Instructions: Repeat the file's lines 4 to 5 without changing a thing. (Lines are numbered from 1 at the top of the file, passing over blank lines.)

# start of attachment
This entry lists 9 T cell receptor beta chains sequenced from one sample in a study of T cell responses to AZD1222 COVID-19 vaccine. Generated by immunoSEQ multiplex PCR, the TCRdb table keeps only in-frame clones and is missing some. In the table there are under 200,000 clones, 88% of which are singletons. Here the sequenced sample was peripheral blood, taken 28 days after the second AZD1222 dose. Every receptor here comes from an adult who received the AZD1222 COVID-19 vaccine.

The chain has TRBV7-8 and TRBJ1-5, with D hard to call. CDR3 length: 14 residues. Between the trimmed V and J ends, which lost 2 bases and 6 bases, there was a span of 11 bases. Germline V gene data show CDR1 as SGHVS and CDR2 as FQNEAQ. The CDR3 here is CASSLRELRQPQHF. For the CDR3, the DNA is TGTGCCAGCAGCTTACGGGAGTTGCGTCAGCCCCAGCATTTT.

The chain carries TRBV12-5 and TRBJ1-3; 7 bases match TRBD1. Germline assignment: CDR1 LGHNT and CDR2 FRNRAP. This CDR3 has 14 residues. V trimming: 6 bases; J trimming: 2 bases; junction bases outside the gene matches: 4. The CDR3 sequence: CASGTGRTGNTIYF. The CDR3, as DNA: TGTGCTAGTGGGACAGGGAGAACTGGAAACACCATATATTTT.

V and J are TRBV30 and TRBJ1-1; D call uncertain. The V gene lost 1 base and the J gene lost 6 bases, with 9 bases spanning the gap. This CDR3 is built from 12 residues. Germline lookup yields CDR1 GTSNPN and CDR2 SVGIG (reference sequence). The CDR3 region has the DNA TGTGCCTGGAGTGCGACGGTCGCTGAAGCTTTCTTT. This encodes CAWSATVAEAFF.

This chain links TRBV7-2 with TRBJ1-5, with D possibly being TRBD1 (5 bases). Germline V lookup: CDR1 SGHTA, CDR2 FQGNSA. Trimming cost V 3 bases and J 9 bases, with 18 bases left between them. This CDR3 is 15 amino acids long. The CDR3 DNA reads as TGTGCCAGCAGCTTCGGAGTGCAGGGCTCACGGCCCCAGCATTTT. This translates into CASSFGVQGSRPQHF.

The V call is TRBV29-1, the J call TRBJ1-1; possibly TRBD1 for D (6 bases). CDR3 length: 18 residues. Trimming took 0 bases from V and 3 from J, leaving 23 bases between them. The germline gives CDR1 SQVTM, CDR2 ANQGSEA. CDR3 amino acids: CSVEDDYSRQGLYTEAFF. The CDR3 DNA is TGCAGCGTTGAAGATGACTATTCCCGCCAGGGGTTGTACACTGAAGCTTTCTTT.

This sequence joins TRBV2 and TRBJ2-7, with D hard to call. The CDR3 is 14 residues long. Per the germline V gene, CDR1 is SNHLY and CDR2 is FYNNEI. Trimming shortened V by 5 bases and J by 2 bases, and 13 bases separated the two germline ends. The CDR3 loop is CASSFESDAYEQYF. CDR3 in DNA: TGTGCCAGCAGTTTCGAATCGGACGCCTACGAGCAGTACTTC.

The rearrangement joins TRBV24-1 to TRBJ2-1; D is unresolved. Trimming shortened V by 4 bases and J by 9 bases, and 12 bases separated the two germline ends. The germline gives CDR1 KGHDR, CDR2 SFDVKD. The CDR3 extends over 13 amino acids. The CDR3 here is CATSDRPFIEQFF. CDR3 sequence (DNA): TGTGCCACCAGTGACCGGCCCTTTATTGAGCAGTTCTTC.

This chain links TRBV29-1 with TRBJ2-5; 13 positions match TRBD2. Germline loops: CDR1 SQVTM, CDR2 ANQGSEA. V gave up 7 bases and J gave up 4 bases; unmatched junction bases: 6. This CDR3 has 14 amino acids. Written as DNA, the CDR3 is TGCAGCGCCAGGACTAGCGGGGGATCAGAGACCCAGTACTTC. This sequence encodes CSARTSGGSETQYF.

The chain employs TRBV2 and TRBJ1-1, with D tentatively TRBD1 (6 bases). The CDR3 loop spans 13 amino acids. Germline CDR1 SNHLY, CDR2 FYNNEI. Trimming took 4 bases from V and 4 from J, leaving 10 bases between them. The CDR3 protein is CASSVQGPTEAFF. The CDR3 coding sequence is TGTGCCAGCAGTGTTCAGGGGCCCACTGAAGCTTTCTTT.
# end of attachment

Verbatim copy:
V and J are TRBV30 and TRBJ1-1; D call uncertain. The V gene lost 1 base and the J gene lost 6 bases, with 9 bases spanning the gap. This CDR3 is built from 12 residues. Germline lookup yields CDR1 GTSNPN and CDR2 SVGIG (reference sequence). The CDR3 region has the DNA TGTGCCTGGAGTGCGACGGTCGCTGAAGCTTTCTTT. This encodes CAWSATVAEAFF.

This chain links TRBV7-2 with TRBJ1-5, with D possibly being TRBD1 (5 bases). Germline V lookup: CDR1 SGHTA, CDR2 FQGNSA. Trimming cost V 3 bases and J 9 bases, with 18 bases left between them. This CDR3 is 15 amino acids long. The CDR3 DNA reads as TGTGCCAGCAGCTTCGGAGTGCAGGGCTCACGGCCCCAGCATTTT. This translates into CASSFGVQGSRPQHF.